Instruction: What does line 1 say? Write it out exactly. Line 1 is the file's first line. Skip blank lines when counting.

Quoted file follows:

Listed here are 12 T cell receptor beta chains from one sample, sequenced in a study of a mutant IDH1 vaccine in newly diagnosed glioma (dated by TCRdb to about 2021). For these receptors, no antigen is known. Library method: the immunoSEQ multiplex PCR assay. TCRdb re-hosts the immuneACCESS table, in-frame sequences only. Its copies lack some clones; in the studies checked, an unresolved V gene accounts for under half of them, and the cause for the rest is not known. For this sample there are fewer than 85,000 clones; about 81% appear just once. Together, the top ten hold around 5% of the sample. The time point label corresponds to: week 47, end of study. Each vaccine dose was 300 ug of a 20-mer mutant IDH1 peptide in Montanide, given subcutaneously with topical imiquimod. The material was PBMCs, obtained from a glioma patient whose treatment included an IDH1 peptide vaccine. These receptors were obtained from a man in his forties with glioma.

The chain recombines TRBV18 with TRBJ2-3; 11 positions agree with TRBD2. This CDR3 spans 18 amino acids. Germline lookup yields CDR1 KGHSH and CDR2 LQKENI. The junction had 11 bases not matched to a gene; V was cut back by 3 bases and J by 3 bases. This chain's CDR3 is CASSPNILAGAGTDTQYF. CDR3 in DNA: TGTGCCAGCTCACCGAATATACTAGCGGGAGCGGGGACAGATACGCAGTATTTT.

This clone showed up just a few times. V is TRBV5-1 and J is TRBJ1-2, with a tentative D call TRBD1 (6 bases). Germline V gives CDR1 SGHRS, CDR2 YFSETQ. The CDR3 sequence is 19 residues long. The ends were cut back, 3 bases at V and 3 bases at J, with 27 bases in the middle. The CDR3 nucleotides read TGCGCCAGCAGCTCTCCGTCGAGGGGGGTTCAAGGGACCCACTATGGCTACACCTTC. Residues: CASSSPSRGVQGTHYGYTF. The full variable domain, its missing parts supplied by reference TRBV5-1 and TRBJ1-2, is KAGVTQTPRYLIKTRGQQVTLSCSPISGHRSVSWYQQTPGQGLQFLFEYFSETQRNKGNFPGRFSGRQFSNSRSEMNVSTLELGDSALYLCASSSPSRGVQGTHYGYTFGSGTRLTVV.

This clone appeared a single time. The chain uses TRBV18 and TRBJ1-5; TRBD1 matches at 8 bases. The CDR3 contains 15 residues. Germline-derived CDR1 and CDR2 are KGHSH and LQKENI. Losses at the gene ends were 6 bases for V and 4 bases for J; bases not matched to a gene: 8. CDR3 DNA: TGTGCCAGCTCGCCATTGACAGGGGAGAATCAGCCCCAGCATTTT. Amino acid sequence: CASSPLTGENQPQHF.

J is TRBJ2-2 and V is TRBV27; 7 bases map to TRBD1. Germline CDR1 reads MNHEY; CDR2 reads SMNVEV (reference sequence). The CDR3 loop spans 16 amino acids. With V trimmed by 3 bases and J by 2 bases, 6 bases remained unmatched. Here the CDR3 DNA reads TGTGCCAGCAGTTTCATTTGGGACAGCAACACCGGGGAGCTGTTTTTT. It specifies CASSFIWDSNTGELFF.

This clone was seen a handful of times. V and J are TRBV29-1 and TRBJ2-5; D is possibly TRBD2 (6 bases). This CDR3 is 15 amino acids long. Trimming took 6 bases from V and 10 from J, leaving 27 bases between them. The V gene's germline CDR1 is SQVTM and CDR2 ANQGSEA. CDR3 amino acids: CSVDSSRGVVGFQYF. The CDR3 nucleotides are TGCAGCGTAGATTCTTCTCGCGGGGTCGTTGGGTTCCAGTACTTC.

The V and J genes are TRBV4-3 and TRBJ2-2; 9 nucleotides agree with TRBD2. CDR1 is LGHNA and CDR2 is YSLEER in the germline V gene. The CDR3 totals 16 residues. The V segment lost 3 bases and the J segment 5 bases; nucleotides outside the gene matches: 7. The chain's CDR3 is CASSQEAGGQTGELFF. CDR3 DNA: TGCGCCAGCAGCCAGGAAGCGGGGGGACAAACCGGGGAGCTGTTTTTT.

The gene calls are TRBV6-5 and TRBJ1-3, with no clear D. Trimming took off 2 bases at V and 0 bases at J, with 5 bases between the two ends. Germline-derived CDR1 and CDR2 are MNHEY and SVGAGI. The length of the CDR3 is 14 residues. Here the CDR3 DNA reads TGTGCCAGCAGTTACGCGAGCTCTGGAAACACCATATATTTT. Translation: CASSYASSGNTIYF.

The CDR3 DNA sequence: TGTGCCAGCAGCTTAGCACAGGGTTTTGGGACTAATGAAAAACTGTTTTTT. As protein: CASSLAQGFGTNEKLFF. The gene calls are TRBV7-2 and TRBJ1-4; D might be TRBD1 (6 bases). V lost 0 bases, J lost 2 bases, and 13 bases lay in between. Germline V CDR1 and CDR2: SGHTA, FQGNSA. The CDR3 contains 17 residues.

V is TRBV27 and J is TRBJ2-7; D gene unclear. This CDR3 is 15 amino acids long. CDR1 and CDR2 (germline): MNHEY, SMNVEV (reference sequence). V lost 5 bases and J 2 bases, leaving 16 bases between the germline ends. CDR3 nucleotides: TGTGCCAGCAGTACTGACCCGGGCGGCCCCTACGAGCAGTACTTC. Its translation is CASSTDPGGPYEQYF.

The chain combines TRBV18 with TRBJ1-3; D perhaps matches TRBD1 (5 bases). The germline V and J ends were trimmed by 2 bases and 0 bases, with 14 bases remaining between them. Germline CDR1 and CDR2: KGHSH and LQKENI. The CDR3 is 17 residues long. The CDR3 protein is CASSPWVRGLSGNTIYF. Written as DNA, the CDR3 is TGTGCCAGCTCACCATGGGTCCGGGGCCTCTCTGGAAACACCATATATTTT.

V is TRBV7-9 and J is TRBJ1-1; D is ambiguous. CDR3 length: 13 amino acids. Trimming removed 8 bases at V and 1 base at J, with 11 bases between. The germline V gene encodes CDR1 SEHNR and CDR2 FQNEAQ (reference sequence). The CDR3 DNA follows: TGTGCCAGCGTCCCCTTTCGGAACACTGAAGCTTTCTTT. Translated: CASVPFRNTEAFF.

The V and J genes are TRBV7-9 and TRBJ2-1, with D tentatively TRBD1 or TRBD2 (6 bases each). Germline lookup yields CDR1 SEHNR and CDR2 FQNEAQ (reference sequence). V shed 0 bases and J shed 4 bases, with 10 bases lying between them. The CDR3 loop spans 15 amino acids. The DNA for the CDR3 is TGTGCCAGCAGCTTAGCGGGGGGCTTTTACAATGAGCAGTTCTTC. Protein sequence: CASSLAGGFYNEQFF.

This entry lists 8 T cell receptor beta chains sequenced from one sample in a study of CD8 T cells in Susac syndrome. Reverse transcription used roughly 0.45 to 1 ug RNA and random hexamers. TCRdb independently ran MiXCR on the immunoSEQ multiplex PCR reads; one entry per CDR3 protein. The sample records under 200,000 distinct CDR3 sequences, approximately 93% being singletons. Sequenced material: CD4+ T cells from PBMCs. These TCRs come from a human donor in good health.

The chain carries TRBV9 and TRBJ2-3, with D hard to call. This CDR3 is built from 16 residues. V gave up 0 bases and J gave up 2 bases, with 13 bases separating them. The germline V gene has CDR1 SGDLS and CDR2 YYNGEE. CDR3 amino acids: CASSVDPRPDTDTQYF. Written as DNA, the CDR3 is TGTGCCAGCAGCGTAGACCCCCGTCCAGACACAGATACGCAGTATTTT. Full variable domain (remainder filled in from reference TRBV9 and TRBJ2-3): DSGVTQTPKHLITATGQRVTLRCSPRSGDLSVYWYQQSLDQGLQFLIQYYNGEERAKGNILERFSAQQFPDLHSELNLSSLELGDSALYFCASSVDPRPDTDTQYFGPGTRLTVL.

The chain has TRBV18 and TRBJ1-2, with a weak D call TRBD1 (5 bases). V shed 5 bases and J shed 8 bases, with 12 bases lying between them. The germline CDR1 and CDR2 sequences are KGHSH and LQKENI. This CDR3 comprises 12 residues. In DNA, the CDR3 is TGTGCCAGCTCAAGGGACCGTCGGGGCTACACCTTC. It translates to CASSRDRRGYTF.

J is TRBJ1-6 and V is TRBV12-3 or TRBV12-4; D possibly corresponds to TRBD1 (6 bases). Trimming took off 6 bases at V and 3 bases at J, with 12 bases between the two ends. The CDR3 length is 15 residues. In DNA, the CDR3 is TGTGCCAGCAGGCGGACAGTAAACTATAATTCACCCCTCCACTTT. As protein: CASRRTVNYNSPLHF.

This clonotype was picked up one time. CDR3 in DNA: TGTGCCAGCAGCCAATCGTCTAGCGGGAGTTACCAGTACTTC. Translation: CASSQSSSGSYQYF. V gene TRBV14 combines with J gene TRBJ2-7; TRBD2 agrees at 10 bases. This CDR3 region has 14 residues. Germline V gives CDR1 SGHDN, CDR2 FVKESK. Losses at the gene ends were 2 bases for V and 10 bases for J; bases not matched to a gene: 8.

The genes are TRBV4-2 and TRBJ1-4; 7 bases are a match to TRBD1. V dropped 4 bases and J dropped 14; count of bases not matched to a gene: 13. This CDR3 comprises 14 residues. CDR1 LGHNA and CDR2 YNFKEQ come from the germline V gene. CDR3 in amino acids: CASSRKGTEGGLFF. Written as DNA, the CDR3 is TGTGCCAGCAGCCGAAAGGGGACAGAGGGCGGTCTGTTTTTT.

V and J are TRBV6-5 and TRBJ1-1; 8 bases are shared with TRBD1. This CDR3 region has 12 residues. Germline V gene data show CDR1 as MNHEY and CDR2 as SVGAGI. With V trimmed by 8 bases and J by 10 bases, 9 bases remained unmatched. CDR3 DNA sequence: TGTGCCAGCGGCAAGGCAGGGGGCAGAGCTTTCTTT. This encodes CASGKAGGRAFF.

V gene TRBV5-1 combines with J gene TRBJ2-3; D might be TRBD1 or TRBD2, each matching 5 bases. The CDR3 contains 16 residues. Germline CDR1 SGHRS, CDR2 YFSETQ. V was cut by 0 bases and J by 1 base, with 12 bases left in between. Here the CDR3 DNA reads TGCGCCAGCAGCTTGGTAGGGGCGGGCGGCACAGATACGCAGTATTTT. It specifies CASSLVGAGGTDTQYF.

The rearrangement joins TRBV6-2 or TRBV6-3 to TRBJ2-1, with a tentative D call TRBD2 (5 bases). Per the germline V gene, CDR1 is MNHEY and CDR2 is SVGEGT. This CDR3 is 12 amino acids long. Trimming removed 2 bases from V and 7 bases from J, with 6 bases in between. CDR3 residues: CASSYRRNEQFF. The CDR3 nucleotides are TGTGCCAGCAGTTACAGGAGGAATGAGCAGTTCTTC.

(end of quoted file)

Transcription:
Listed here are 12 T cell receptor beta chains from one sample, sequenced in a study of a mutant IDH1 vaccine in newly diagnosed glioma (dated by TCRdb to about 2021). For these receptors, no antigen is known. Library method: the immunoSEQ multiplex PCR assay. TCRdb re-hosts the immuneACCESS table, in-frame sequences only. Its copies lack some clones; in the studies checked, an unresolved V gene accounts for under half of them, and the cause for the rest is not known. For this sample there are fewer than 85,000 clones; about 81% appear just once. Together, the top ten hold around 5% of the sample. The time point label corresponds to: week 47, end of study. Each vaccine dose was 300 ug of a 20-mer mutant IDH1 peptide in Montanide, given subcutaneously with topical imiquimod. The material was PBMCs, obtained from a glioma patient whose treatment included an IDH1 peptide vaccine. These receptors were obtained from a man in his forties with glioma.